April 16, 2018 / 11:48 AM / 6 months ago

U.S. Cove Point LNG terminal begins commercial LNG deliveries: data

SINGAPORE/LONDON (Reuters) - The first contractual liquefied natural gas (LNG) cargo from Dominion Energy Inc’s newly constructed Cove Point LNG export plant in Maryland in the United States left the facility on Monday, Thomson Reuters Eikon ship tracking data showed.

The cargo is expected to act as a drag on spot LNG prices as it coincides with the resumption of exports of the fuel from the Papua New Guinea LNG plant, which had been shut following a powerful earthquake.

The 160,000-cubic meter LNG tanker Adam LNG left Cove Point on Monday with a draft of 91 percent, suggesting it was full, according to the data. Its destination was not immediately clear.

The facility has exported two commissioning or test cargoes already, which were sold to Royal Dutch Shell. The first cargo from the facility left the terminal in early March heading for Britain’s Dragon LNG terminal.

Dominion Energy was not immediately available for comment outside operating hours.

But the company said last week the terminal had entered commercial service for natural gas liquefaction and exports.

After completing a planned outage for maintenance, the facility has been ramping up to full production of LNG from natural gas provided by its export customers since late March, the company said.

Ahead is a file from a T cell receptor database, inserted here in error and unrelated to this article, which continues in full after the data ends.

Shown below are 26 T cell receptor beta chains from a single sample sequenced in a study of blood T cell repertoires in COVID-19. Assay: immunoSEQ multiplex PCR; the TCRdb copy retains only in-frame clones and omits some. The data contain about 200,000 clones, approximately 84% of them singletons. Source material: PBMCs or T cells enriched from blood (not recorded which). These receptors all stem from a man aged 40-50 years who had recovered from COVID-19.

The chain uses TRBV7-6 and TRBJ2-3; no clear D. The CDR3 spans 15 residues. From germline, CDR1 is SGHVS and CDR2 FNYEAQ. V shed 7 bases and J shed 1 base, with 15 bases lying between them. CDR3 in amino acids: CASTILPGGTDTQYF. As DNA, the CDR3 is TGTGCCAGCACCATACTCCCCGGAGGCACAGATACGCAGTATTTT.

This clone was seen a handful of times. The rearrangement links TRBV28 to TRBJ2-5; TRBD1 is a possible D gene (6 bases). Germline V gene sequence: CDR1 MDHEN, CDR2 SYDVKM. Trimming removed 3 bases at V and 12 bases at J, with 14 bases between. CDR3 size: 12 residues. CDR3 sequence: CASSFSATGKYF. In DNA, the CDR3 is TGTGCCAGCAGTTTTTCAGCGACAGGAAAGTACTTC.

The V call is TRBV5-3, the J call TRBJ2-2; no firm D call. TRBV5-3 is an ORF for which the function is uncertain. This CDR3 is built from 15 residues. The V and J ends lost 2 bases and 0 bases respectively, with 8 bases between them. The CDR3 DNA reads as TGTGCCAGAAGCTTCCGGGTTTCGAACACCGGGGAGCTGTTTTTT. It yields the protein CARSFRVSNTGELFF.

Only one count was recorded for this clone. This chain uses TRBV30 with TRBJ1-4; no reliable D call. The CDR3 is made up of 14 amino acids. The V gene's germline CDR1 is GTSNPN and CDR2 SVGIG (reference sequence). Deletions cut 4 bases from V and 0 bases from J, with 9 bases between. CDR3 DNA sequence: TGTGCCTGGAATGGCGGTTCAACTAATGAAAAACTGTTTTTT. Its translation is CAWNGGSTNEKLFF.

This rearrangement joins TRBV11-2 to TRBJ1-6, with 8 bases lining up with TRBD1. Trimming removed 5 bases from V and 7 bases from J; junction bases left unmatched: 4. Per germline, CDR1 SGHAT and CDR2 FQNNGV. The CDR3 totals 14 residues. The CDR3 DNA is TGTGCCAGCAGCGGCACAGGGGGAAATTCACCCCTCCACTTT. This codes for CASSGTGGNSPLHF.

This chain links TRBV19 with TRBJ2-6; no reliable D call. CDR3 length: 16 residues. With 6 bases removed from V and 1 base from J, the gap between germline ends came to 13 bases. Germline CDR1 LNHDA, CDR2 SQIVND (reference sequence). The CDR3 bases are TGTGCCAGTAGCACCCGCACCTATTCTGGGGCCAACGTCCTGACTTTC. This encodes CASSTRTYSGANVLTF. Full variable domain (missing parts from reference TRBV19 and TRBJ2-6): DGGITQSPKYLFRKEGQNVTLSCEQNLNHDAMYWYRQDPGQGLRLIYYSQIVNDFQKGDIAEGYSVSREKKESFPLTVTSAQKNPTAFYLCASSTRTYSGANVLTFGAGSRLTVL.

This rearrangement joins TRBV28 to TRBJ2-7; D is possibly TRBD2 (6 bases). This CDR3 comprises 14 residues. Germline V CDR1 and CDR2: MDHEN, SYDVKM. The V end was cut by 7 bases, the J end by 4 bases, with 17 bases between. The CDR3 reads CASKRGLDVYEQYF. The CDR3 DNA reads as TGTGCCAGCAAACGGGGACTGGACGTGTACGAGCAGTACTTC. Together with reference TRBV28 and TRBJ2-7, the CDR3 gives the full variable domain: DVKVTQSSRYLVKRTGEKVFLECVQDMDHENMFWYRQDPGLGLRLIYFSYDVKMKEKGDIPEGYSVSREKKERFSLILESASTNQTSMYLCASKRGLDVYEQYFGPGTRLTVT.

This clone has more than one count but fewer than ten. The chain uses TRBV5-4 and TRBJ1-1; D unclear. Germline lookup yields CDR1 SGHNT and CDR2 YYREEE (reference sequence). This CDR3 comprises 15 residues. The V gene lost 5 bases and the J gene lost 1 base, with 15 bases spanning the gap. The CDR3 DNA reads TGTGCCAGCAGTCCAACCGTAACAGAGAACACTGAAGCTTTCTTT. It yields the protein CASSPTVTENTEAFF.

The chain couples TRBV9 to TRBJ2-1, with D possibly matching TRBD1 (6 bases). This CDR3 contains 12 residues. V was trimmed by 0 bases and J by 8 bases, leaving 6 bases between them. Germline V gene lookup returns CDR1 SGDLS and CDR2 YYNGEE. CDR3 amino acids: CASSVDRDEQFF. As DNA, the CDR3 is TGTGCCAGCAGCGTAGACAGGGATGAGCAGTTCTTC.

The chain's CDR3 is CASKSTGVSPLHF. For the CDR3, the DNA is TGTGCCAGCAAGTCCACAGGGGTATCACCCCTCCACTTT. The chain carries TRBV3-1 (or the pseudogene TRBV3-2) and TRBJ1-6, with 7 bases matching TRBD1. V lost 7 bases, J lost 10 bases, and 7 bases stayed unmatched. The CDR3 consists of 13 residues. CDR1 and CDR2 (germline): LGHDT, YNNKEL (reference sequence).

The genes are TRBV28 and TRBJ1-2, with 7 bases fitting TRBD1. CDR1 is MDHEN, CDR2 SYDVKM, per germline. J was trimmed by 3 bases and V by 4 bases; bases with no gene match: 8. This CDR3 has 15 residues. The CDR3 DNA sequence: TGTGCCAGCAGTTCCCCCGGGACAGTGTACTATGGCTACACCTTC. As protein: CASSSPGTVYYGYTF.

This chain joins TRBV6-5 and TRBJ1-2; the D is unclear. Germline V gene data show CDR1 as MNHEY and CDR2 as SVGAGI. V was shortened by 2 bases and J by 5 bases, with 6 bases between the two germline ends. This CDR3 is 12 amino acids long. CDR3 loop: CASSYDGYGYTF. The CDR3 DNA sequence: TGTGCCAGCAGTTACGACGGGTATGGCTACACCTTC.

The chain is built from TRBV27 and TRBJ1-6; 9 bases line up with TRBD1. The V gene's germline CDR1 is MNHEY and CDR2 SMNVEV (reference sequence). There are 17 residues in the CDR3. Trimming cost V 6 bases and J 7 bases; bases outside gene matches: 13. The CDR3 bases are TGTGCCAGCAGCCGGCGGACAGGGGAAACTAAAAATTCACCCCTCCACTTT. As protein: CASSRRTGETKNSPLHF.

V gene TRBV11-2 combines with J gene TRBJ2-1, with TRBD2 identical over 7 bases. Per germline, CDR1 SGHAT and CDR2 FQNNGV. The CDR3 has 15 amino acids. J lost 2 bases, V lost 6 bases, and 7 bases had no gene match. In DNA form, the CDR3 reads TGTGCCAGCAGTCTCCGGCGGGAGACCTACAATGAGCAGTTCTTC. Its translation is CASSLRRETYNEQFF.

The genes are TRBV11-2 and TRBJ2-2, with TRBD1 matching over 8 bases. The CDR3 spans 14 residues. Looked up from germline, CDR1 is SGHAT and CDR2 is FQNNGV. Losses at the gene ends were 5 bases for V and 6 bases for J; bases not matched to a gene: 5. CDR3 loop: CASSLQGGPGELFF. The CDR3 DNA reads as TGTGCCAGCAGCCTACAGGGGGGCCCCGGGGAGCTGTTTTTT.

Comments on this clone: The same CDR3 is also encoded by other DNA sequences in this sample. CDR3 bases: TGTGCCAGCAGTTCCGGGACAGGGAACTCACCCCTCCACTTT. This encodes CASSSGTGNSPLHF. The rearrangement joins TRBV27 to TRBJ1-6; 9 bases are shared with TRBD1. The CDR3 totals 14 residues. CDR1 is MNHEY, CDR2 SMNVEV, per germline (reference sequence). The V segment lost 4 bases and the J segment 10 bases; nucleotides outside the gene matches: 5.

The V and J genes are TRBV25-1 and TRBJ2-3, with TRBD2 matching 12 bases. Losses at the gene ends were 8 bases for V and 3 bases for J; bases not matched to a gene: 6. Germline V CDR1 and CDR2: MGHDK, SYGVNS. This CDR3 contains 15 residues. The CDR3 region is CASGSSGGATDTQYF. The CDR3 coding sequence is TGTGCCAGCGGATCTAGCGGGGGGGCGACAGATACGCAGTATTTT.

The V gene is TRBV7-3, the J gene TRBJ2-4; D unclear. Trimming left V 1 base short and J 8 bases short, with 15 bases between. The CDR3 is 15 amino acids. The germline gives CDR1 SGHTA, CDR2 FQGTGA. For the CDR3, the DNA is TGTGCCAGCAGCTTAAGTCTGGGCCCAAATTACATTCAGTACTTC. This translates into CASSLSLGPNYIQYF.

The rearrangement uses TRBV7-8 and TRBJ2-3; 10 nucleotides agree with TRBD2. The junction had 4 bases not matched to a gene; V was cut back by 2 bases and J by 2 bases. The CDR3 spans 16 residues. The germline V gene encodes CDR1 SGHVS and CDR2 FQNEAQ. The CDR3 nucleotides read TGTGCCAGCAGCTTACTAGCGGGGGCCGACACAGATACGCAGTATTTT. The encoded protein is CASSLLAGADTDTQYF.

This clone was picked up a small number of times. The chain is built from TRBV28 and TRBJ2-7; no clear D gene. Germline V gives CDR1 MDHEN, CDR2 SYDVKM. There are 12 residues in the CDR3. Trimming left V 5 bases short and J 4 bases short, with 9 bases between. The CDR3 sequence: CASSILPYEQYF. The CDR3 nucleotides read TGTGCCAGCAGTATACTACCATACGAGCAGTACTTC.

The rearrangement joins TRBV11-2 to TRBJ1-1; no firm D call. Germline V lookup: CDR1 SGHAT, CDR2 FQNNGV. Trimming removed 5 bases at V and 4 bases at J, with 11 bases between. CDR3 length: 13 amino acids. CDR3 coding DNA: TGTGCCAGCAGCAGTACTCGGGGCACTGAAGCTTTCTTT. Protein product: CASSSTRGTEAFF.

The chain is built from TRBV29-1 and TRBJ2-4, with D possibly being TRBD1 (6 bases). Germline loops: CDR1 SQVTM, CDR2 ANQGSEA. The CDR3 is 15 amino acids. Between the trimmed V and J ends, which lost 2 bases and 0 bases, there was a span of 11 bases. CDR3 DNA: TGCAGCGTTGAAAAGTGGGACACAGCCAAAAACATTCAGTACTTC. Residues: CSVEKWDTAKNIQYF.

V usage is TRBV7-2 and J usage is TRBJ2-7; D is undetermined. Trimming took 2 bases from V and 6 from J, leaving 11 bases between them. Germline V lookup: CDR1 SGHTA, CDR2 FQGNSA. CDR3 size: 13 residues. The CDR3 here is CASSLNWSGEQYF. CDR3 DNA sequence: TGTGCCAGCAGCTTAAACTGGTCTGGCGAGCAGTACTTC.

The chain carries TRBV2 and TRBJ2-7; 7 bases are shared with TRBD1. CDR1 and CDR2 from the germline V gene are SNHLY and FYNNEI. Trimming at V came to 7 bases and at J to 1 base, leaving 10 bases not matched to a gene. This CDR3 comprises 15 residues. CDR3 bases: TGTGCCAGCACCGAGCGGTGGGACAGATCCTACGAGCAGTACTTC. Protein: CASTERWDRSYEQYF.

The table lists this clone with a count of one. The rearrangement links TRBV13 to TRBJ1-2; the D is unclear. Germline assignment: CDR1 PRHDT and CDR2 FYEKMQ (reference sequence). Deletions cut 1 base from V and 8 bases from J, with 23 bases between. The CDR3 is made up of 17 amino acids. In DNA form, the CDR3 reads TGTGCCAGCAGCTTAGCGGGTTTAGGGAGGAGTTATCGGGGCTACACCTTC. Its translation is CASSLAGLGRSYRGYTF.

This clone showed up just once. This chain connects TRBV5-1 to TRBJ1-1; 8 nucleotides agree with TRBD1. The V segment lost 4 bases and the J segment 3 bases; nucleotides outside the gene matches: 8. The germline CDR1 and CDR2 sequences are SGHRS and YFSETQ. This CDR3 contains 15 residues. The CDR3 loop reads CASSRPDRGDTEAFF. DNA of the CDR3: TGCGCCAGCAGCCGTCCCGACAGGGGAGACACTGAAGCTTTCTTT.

The 177,000-cubic meter tanker LNG Sakura and the 163,000-cubic meter tanker Meridian Spirit are heading to the Cove Point terminal, according to Eikon data.

Cove Point is the second LNG export plant in the lower 48 U.S. states after Cheniere Energy Inc’s Sabine Pass terminal in Louisiana, which exported its first cargo in February, 2016.

Dominion sold the project’s capacity for 20 years to a subsidiary of GAIL (India) Ltd and to ST Cove Point, a joint venture of units of Japanese trading company Sumitomo Corp and Tokyo Gas Co Ltd.

Some of the LNG for ST Cove Point will go to Tokyo Gas and some will go to Kansai Electric Power Co Inc, according to Sumitomo’s Pacific Summit Energy (PSE) unit.

Reporting by Jessica Jaganathan and Oleg Vukmanovic; Editing by Joseph Radford and Edmund Blair

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